8. Brian Karcher
    Brian Karcher

    Welcome, Kathy, and thanks for sharing your experience. I would say “it’s not just you…”. In my observation the past 20-some years, one of the greatest areas for improvement in UBF ministry is in the area of helping women, both young and more-advanded-in-years, to find God’s joy, God’s life and God’s purpose.

  9. Tuf Francis

    Kathy – I take your point. There is something about “silent suffering” that carries some weight, I am not sure why. Though part of it may be cultural, I think there is something more than this also. In a ministry so geared toward leadership, some feel they cannot hurt and be vulnerable. Everyone trying to look as mature and together as possible to avoid losing face. This is, I think, most intense with women as their husbands are often on the front lines of ministry. I know my wife often feels like she has to bottle up her suffering so that she doesn’t burden me, as she feels my outside stresses are too much to bear. I agree with Brian, this is something that woman need to stand up and demand help with. I also find a particularly difficult pocket to reside in this ministry is the 30-somethings – mainly those with little kids. You can’t do what you used to in your 20s, you look like you have slipped spiritually, and you always feel like people are looking down on you. It is a horrible time. I think as these problem areas are revealed, our ministry needs to address them and find ways of serving people of all ages equally.

    I am glad you found some help and comfort in God’s word.

  10. Jennifer

    Hi Tuf, I am one of those 30-something year old women you speak of with children who find this phase of life challenging and lonely at times. There is this expectation to serve as we have done before- and for me, this pressure came from my bible teachers, leaders and myself. When i confided my struggle to balance serving God and raising my family to older women missionaries, the response i usually heard was to entrust my family to God and serve Him first. I really do want to love God as my priority of life, but i cannot simply make the sacrifices that others seem to suggest. In my situation, i have no family close by and depend solely on a babysitter for help with my children. I don’t mean this as a complaint, but i have found limited comfort or reassurance from those who “have been there”- it’s as if they forgot what is was like to take care of young children. As you mentioned Tuf, I think it would be great if our ministry can provide more support for young mothers who desire to support God’s mission in their new phase of life.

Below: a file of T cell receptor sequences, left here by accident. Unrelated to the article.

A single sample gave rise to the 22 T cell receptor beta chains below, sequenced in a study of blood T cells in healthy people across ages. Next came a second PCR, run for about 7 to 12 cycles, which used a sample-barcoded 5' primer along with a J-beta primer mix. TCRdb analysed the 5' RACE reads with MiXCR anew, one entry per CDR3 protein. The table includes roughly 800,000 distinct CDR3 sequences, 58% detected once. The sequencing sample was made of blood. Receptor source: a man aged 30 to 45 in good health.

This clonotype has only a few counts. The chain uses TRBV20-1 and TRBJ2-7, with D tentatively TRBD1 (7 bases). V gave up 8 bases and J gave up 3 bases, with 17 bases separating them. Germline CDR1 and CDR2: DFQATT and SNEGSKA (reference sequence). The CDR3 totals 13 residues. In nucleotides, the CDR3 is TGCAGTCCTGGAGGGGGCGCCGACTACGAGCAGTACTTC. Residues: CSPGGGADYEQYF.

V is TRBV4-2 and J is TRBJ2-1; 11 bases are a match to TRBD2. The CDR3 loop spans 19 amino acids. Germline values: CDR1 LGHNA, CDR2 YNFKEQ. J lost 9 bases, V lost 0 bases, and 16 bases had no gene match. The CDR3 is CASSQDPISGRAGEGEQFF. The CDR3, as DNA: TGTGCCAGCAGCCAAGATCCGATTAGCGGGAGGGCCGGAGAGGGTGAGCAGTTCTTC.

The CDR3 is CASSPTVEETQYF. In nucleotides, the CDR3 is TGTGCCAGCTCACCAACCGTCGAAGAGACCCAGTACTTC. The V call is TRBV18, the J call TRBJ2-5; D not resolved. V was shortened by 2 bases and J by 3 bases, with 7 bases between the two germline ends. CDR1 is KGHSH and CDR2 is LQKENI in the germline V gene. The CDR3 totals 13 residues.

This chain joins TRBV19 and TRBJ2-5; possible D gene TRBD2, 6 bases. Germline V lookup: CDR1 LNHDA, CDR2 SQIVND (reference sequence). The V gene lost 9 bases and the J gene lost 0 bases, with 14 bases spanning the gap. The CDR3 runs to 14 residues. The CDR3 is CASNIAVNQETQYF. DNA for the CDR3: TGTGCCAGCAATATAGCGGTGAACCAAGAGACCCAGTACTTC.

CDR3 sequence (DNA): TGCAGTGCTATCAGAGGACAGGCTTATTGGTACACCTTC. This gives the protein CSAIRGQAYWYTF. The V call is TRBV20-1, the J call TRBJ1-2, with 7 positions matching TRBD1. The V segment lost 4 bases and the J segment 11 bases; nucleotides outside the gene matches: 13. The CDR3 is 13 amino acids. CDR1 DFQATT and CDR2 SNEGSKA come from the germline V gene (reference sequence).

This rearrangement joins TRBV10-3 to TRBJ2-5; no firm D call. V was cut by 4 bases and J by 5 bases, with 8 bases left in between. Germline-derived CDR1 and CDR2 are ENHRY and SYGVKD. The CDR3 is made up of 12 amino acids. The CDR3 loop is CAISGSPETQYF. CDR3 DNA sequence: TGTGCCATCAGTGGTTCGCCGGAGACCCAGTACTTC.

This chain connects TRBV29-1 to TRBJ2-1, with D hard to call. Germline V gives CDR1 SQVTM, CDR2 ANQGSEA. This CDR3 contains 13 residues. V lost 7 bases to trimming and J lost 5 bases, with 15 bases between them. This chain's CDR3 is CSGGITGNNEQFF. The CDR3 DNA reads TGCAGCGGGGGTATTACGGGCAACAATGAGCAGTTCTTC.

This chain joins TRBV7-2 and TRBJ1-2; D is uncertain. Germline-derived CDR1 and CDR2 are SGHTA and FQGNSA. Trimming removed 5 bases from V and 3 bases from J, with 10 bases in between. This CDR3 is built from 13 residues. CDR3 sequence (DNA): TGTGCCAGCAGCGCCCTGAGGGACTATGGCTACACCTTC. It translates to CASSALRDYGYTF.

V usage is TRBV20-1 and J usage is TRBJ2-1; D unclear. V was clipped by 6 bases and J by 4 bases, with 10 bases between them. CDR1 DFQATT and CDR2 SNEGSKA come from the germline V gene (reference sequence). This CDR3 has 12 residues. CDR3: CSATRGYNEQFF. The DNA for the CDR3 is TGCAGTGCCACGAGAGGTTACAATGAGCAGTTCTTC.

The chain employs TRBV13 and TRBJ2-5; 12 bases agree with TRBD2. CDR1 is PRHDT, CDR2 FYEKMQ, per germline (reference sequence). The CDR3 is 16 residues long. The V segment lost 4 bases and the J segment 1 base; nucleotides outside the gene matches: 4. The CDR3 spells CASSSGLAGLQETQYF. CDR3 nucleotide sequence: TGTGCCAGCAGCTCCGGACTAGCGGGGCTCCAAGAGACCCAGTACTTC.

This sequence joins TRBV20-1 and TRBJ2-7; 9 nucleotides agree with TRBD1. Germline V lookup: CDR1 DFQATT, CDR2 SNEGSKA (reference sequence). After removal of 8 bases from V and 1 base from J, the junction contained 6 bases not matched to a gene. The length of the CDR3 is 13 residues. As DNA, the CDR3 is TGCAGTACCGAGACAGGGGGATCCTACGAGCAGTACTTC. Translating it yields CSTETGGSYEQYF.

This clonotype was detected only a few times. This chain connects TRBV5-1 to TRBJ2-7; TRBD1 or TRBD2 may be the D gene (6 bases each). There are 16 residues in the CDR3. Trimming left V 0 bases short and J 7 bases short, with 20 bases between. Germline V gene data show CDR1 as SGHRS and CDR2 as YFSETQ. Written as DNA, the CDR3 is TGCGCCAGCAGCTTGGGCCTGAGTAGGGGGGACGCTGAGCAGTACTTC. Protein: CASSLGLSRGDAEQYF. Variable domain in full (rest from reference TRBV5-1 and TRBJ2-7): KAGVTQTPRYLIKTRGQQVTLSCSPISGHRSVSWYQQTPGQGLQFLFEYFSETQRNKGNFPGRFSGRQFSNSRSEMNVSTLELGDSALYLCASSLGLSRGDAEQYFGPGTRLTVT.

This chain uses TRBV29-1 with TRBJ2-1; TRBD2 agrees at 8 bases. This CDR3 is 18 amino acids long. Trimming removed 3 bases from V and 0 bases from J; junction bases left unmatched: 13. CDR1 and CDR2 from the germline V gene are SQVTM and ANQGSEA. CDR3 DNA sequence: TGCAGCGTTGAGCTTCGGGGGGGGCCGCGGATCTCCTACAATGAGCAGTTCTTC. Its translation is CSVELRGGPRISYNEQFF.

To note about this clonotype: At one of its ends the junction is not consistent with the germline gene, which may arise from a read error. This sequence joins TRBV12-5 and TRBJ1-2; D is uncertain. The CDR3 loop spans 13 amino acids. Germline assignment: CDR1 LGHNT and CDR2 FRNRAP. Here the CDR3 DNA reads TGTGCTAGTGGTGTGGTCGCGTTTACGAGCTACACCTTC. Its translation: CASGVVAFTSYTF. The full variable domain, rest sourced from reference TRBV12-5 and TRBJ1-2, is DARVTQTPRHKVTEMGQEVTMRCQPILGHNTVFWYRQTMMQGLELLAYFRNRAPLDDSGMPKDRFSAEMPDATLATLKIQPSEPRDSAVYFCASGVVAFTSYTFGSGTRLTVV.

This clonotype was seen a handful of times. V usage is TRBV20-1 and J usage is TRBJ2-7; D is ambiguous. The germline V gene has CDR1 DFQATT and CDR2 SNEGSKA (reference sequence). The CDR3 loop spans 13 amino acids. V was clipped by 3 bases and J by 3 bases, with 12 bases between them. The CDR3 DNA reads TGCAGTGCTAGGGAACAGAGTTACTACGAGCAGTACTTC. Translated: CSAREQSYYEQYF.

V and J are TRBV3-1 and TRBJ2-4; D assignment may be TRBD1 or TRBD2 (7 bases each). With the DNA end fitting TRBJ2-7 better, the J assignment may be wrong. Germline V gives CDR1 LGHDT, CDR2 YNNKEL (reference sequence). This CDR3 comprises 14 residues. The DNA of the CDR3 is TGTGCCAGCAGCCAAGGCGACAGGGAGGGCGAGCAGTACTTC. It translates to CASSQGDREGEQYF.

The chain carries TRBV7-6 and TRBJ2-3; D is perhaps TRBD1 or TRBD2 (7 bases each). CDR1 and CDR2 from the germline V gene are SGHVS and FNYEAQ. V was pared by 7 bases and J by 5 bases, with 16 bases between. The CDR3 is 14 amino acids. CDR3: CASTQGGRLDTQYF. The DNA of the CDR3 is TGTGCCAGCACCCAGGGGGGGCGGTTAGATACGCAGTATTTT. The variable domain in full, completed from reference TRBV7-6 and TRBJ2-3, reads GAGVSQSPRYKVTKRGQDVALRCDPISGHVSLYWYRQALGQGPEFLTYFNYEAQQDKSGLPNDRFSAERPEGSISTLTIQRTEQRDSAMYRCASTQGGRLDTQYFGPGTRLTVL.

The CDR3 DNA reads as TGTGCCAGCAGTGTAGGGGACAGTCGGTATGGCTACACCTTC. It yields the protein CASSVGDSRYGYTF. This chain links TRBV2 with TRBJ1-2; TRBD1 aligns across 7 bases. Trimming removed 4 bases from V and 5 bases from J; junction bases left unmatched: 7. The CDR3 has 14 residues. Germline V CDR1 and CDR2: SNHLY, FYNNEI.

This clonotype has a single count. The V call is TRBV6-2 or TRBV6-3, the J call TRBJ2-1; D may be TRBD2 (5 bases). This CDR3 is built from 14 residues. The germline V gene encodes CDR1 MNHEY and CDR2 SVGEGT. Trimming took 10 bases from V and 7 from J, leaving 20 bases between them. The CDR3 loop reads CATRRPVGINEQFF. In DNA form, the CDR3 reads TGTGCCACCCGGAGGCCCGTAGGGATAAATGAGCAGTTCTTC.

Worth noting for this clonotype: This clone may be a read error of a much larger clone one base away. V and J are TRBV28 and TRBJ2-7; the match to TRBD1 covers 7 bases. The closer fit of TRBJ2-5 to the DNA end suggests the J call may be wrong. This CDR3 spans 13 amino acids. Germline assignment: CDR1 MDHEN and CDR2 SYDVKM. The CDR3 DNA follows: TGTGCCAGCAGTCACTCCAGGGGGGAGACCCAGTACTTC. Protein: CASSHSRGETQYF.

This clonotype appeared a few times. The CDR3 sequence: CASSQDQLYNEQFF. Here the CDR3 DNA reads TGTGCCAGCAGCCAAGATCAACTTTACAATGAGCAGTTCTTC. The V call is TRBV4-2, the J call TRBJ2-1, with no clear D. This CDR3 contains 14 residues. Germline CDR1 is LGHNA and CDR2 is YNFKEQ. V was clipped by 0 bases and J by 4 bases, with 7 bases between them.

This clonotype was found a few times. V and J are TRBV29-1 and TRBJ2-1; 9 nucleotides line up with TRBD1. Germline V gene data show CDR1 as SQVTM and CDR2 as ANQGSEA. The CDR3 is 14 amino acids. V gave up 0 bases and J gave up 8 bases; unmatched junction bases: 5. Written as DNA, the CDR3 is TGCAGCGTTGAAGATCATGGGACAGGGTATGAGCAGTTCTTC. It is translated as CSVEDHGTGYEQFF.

11. Dr. Bill

    Hi Jennifer. To be honest I’m not sure which Jennifer you are, but the point you make is very, very important. A simple example: Wes Stafford, who is now president of Compassion International, is an MK (missionary kid). As a child he, along with many other MKs, was farmed off to a ‘private’ school for MKs far away from the mission field. The ‘believers’ running the school abused the children in many ways – physical, emotional, spiritual, and destroyed the faith of many. Wes came through it by God’s grace and now leads one of the largest Christian outreaches to children worldwide – Compassion International ( It is a holistic ministry that addresses the needs of impoverished children worldwide, including spiritual, physical, emotional, etc. (We support two children, one in Indonesia and one in South America.) My takeaway from Wes’ story is that missionaries must be *more* diligent to take proper care of their children lest they lose them to the world. I do not believe we will be excused simply because we held the title ‘missionary.’ We need Christians, especially in America, who will raise Godly men and women that excel in their studies and careers and by so doing lead this nation in Godly paths. May the Lord grant us wisdom to do so.